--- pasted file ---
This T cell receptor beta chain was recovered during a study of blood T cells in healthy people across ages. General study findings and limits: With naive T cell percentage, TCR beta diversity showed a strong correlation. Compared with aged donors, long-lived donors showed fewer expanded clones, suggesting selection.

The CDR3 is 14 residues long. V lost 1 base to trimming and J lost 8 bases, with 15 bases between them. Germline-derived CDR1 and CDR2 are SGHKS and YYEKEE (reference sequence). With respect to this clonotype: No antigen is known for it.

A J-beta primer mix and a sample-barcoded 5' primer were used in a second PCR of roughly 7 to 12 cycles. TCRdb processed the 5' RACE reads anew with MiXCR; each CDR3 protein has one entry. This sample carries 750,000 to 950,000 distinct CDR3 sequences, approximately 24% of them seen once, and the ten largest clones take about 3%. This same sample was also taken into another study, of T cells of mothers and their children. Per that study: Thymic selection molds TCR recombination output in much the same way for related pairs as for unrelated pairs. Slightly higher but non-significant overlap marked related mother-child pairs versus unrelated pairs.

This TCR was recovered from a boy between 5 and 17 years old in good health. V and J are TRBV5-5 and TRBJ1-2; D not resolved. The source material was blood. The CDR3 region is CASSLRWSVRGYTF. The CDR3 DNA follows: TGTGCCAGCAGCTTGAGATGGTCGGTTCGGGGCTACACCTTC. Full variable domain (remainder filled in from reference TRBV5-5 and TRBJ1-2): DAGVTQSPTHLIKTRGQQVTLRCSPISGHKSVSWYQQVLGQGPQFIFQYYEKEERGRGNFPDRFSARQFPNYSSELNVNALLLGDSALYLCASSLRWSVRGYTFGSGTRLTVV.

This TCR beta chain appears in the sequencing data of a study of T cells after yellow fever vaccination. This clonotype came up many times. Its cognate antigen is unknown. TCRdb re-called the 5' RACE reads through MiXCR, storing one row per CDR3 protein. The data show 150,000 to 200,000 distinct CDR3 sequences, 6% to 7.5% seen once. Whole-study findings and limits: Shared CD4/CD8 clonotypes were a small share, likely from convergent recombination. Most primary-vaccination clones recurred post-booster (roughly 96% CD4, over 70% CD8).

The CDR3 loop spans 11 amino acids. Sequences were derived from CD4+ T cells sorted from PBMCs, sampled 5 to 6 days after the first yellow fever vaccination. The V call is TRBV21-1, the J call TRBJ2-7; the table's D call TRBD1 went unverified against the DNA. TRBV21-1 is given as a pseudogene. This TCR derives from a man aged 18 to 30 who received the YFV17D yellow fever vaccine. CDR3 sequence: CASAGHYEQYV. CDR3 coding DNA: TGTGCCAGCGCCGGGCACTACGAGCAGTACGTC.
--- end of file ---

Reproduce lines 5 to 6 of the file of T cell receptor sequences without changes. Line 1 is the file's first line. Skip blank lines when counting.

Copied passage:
This TCR beta chain appears in the sequencing data of a study of T cells after yellow fever vaccination. This clonotype came up many times. Its cognate antigen is unknown. TCRdb re-called the 5' RACE reads through MiXCR, storing one row per CDR3 protein. The data show 150,000 to 200,000 distinct CDR3 sequences, 6% to 7.5% seen once. Whole-study findings and limits: Shared CD4/CD8 clonotypes were a small share, likely from convergent recombination. Most primary-vaccination clones recurred post-booster (roughly 96% CD4, over 70% CD8).

The CDR3 loop spans 11 amino acids. Sequences were derived from CD4+ T cells sorted from PBMCs, sampled 5 to 6 days after the first yellow fever vaccination. The V call is TRBV21-1, the J call TRBJ2-7; the table's D call TRBD1 went unverified against the DNA. TRBV21-1 is given as a pseudogene. This TCR derives from a man aged 18 to 30 who received the YFV17D yellow fever vaccine. CDR3 sequence: CASAGHYEQYV. CDR3 coding DNA: TGTGCCAGCGCCGGGCACTACGAGCAGTACGTC.